Call it Jeb-mentum vs. Mitt-mania: Bush versus Romney for the 2016 Republican nomination for the presidency of the United States.
This isn’t a matchup that might be. It’s already happening (probably). So get psyched for it now.
Here’s our construct for this: Jeb Bush is already running. That’s the import of his recent announcements that he’s set up new “Right to Rise” money-collecting committees, and is exploring a presidential bid. He’s in the same position as Hillary Rodham Clinton: At this point, the default decision is “go." It would be much more of a surprise if he (or she) decides to stop the train and get off before it’s time to make an official candidacy announcement.
Mitt Romney, meanwhile, seems to want everybody to know that his campaign locomotive is getting polished up too, even it if hasn’t yet actually left the station.
That’s the bottom line from last week’s reports that he told a told a private meeting of former donors that he’s considering a third presidential run.
This isn’t as clear an indication of intent, of course. It’s possible the sources who’ve leaked this statement are diehard supporters who really want Romney to try again, or ex-Romney campaign officials who are angling for another job.
But then again, why was Romney holding a meeting of former campaign donors in the first place? The time for passing out commemorative T-shirts from the 2012 race is past. The most likely explanation is that he wants to indicate he might need their money later – so they shouldn’t be sending it to the nascent Bush campaign just yet.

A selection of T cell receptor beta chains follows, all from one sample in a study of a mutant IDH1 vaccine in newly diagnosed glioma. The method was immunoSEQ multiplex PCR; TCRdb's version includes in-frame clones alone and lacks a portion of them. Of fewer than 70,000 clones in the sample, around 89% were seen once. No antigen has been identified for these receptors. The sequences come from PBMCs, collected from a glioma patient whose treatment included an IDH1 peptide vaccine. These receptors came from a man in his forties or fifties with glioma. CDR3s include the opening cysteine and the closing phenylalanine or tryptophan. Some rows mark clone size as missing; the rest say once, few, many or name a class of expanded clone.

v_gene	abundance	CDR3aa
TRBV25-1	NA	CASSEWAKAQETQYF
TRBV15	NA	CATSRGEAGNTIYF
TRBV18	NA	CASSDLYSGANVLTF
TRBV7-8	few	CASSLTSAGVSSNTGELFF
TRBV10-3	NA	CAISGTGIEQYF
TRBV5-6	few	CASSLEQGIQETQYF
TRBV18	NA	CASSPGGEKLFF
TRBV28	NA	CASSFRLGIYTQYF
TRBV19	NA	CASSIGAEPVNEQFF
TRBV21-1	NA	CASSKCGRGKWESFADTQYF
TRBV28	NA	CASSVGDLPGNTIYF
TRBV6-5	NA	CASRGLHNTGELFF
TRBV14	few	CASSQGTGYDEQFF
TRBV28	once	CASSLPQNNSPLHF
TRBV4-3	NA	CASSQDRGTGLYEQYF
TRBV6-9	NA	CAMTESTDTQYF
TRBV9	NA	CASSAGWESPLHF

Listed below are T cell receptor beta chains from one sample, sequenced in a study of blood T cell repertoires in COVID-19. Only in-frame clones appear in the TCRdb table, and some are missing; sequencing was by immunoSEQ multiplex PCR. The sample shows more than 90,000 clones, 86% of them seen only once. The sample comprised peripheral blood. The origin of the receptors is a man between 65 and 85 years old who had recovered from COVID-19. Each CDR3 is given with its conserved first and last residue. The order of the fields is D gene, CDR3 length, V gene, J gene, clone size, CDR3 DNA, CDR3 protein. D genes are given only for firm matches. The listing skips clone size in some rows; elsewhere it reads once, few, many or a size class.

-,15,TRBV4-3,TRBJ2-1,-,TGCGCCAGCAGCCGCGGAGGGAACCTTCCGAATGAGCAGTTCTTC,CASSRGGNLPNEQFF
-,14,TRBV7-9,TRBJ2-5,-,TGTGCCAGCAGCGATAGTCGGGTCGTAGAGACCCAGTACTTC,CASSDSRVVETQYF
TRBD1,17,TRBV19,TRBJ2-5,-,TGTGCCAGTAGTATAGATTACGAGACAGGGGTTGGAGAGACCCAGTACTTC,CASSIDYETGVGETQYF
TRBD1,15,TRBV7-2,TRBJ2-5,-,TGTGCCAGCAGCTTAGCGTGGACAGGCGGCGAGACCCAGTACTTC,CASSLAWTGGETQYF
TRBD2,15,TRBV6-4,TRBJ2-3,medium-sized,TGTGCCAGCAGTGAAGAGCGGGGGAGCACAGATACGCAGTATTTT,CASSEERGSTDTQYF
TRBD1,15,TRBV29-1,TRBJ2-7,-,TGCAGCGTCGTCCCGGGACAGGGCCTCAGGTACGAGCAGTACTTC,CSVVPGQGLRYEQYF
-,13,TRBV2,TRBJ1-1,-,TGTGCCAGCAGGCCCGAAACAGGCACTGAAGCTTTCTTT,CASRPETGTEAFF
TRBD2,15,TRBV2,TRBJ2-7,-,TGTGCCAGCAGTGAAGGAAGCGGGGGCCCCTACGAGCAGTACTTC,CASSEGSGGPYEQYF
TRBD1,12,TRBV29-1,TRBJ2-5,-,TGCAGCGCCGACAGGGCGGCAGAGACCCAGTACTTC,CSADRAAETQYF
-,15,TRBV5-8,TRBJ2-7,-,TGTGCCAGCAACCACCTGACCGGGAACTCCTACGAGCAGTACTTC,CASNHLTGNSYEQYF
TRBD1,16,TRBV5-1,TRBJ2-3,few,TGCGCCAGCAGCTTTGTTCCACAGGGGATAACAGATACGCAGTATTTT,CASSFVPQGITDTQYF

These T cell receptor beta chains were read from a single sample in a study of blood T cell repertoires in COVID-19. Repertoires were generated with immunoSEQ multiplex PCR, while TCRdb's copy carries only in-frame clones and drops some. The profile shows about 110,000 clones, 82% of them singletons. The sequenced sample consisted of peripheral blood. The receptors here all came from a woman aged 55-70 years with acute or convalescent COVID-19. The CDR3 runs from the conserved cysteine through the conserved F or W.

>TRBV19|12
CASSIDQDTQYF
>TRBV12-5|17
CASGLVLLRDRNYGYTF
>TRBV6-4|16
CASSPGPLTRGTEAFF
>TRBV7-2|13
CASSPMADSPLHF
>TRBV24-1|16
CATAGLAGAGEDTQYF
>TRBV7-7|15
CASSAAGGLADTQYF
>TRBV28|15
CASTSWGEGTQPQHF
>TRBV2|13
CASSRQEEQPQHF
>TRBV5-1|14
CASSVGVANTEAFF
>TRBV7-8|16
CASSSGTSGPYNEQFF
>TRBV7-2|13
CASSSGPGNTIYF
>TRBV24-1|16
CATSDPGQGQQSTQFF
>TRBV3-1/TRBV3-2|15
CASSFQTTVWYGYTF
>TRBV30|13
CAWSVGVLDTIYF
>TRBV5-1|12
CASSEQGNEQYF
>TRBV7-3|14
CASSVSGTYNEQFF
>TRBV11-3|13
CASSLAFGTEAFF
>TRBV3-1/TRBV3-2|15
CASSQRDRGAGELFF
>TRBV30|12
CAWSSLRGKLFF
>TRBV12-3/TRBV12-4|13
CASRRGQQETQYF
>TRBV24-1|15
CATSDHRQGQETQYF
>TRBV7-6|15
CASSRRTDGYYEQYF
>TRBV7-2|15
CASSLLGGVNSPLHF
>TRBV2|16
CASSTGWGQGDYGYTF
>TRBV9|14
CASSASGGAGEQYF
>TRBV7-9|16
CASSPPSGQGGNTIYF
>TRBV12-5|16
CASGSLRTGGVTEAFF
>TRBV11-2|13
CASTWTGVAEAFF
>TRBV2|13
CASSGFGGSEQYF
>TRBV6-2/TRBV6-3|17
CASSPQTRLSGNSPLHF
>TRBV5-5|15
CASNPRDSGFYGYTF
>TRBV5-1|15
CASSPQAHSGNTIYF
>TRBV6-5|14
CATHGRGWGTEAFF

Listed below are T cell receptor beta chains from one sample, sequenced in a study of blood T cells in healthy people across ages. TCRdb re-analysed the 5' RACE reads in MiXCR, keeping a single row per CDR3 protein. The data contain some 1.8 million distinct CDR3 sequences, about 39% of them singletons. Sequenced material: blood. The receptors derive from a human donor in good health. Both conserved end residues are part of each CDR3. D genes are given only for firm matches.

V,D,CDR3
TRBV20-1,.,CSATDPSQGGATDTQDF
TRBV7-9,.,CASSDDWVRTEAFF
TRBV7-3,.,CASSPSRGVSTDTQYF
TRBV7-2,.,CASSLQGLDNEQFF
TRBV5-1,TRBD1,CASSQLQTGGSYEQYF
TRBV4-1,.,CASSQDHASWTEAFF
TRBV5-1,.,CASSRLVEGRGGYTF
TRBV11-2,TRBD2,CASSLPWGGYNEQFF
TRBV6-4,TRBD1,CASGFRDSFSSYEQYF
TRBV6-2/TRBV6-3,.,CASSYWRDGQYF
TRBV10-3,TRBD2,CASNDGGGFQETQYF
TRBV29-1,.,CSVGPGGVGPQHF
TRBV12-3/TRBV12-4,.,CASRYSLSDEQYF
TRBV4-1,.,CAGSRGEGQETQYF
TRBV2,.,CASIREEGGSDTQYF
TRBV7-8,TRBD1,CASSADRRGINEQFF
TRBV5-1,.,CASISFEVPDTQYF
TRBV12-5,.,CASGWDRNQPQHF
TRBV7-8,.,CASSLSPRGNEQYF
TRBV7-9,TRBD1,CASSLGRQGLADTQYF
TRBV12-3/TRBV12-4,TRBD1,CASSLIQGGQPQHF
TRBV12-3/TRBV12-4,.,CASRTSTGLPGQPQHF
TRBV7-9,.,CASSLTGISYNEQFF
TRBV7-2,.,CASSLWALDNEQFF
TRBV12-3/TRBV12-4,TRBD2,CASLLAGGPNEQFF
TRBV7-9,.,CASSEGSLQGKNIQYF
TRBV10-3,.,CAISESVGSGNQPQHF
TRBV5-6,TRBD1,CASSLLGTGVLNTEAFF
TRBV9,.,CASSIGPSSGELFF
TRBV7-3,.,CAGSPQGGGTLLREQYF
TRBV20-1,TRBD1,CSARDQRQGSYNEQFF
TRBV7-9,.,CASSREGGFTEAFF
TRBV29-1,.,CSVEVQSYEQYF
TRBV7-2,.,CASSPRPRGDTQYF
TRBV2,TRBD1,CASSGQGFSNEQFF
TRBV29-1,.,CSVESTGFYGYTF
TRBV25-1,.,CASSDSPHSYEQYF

Look, both men know that the time to move is now. Gov. Chris Christie (R) of New Jersey looks like he’s slipping. Sens. Rand Paul of Kentucky and Ted Cruz of Texas have policy or personality flaws that may keep them from actually winning the nomination. Other contenders for slot of GOP establishment choice, such as Gov. Scott Walker of Wisconsin, have yet to build much name recognition amongst the general public.
Yet the campaign has already begun, even though voting is a year off. We’re in what political scientists call the “invisible primary” portion of the long presidential march. Candidates ask state chairman for support, cadge donations from check bundlers, hire staff, and draw up strategies.
Candidates who corral the majority of potential backing in the invisible primary almost never lose, writes Nate Cohn, in an interesting backgrounder in The Upshot, the data analysis and background section of The New York Times.
Many otherwise-plausible candidates who don’t get much invisible primary support decide not to run. Others do, but never gain momentum. Think Tim Pawlenty, the Minnesota governor who sputtered in the 2012 GOP race.
“The invisible primary is well underway, and it will confer the resources, attention and credibility necessary to win a presidential nomination,” writes Cohn.